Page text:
Church Attendance and Party Identification

by Frank Newport

Frequency of church attendance strongly related to partisanhip

GALLUP NEWS SERVICE

PRINCETON, NJ -- There is a strong correlation in America today between one's religiosity and one's political status. This political status includes both the political party with which one identifies as well as the candidate for whom one votes.

Gallup's final survey conducted before the 2004 election estimated that 63% of voters who attended church weekly or almost every week voted for Bush; 37% voted for Kerry. Sixty percent of those who seldom or never attended church indicated a vote choice for Kerry; 40% voted for Bush. The same directional patterns have been observed between self-reported importance of religion and vote choice.

There was a good deal of interest in this connection between religion and politics last year. But it is not a totally new phenomenon. In 2000, 54% of those who attended church weekly or almost weekly voted for Bush, while 37% voted for Gore. Gallup surveys indicated that in both 1992 and 1996, Bill Clinton did better than his opponent among those who seldom or never attended church.

In short, religious Americans skew strongly toward voting for the Republican candidate for president. Highly religious white Protestant or non-Catholic Americans in particular skew strongly toward the Republican candidate. Black Americans are very much the exception; they skew heavily toward the Democratic candidate, regardless of their religiosity.

This review focuses not on the vote in a particular election, but rather, on partisan identification. The analysis is based on a very large aggregated sample of almost 30,000 Gallup Poll interviews conducted in 2004, in which questions about church attendance were included.

Church Attendance and Partisan Identification

The table displays the percentage of those in each church attendance category who identify with the two major parties or are independents. It also displays a difference score based on the percentage of Democrats minus the percentage of Republicans, and a calculated value of "macropartisanship." This last variable is based on the percentage of those who identify as Democrats divided by the percentage who identify as either Democrats or Republicans. The macropartisanship variable, in short, is a convenient way of expressing how Democratic in orientation a given group is.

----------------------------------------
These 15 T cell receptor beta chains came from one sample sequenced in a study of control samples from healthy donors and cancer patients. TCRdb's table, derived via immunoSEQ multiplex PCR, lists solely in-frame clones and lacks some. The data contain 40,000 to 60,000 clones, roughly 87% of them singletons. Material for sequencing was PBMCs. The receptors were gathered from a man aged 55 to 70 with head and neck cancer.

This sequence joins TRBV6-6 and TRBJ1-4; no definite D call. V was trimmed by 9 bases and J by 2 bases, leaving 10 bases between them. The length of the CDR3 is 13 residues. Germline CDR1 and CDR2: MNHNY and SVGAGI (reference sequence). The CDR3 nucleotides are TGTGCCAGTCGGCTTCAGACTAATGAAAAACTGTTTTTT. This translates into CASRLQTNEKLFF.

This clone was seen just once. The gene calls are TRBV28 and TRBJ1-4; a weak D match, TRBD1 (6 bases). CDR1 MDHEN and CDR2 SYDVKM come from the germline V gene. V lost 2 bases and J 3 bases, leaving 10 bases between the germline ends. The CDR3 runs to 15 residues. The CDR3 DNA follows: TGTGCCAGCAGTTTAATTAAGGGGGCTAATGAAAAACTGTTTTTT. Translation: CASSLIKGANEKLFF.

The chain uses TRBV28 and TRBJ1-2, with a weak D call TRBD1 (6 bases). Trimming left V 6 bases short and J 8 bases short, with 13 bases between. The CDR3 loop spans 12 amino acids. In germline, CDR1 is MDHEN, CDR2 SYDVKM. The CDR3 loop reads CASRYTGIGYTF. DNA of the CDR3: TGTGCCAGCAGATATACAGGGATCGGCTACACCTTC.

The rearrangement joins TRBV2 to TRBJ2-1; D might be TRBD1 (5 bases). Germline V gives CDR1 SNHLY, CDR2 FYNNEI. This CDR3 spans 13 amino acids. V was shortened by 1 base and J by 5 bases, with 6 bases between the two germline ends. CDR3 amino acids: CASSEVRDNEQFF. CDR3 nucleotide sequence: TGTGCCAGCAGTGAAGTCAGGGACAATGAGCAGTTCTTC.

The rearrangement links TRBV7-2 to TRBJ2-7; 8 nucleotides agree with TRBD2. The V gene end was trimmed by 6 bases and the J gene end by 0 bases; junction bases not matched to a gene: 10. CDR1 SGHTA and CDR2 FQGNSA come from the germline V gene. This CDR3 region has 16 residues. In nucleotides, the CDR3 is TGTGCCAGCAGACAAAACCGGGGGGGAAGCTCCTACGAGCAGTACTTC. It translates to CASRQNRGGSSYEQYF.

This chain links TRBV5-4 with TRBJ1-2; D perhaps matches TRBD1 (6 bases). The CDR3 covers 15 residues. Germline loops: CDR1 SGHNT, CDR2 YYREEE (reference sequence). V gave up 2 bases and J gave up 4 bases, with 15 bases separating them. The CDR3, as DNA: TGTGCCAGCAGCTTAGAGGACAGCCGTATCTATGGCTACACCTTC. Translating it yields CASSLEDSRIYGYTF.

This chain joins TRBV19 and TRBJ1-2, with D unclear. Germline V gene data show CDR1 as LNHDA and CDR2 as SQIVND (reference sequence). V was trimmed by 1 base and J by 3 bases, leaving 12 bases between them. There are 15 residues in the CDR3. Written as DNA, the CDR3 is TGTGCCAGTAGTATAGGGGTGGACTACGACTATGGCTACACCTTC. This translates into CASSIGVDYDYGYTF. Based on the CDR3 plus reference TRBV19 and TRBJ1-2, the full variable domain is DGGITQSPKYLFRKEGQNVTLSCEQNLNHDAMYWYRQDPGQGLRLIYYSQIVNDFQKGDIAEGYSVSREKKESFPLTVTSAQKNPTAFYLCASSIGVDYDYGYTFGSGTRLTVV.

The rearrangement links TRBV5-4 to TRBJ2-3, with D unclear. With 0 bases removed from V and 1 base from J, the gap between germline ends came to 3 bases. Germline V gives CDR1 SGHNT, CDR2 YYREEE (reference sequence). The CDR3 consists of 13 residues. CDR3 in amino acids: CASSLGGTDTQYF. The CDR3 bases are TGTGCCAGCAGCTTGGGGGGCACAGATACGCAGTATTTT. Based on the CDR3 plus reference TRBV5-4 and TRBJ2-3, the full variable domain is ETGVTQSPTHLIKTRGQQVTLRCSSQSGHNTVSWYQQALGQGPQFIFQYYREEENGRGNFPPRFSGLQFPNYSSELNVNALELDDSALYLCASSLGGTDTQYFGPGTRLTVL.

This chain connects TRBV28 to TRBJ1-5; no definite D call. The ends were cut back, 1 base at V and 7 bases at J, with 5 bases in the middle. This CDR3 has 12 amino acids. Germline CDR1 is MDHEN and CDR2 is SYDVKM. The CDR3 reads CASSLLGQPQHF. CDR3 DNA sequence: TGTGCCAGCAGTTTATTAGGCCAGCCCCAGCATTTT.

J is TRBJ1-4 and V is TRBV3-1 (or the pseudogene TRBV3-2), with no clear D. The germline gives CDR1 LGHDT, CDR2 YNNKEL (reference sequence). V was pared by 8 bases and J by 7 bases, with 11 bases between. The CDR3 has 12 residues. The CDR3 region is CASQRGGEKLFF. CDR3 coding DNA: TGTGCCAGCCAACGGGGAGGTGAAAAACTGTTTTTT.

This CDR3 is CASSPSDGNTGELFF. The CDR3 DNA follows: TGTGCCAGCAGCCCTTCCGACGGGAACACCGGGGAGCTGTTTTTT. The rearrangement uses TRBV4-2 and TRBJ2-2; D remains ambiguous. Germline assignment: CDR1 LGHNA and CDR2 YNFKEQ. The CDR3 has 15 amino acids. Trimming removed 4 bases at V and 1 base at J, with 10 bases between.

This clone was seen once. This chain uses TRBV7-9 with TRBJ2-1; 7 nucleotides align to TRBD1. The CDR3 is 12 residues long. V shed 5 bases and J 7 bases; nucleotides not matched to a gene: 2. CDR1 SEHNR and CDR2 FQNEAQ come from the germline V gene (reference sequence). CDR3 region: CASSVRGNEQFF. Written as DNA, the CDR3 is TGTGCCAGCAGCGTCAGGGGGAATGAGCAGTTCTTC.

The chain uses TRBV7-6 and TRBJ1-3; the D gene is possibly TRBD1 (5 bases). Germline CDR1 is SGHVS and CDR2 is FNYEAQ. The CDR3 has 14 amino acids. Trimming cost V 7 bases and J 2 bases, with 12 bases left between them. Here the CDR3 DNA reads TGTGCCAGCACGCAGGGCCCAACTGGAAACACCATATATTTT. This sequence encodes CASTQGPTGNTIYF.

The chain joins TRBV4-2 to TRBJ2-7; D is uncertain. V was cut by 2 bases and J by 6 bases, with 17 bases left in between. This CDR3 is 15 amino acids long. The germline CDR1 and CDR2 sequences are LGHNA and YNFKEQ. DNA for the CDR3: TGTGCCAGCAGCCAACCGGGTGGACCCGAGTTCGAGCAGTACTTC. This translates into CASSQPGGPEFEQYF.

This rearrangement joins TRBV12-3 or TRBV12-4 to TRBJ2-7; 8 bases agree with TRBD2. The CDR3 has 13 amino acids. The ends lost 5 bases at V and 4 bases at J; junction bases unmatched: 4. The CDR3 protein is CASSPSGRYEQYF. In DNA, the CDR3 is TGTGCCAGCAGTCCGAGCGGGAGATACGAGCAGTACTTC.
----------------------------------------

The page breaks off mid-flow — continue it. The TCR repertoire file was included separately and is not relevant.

Partisanship by Church Attendance

Aggregated Sample of Gallup Poll Interviews Conducted in 2004

 

Republican

Independent

Democrat

% Dem – % Rep

Macro-
partisanship

[% Dem ÷
(% Dem + % Rep)]

%

%

%

pct. pts.

 

Once a week

45%

25%

30%

-15

40

Almost every week

40

27

33

-8

45

Once a month

32

31

37

5

54

Seldom

29

34

37

8

56

Never

22

43

35

13

61

Here's this same relationship presented graphically.

The basic pattern is clear. Americans who attend church frequently are significantly more likely to be Republicans and less likely to be Democrats than those who attend church less frequently. Note also that Americans who never attend church are significantly more likely to say they have no partisan choice (i.e., are independent) than are those who attend church, even infrequently.

These data are for all Americans, regardless of race, creed, or color. Numerous studies have shown, however, that being black is one of the strongest available predictors of identifying with the Democratic Party. Gallup data also show that blacks are very religious. Therefore, the strong positive relationship between church attendance and identification with the Republican Party as presented above is actually attenuated somewhat because the black respondents included in the dataset have the opposite relationship.

The table on church attendance and race corrects for this problem by separating whites and blacks into two samples.

Partisanship by Church Attendance and Race

Aggregated Sample of Gallup Poll Interviews Conducted in 2004

Race

Church
attendance

Rep

Ind

Dem

% Dem – % Rep

Macro-
partisanship

[% Dem ÷
 (% Dem + % Rep)]

%

%

%

pct. pts.

 

White

Once a week

51

25

24

-27

32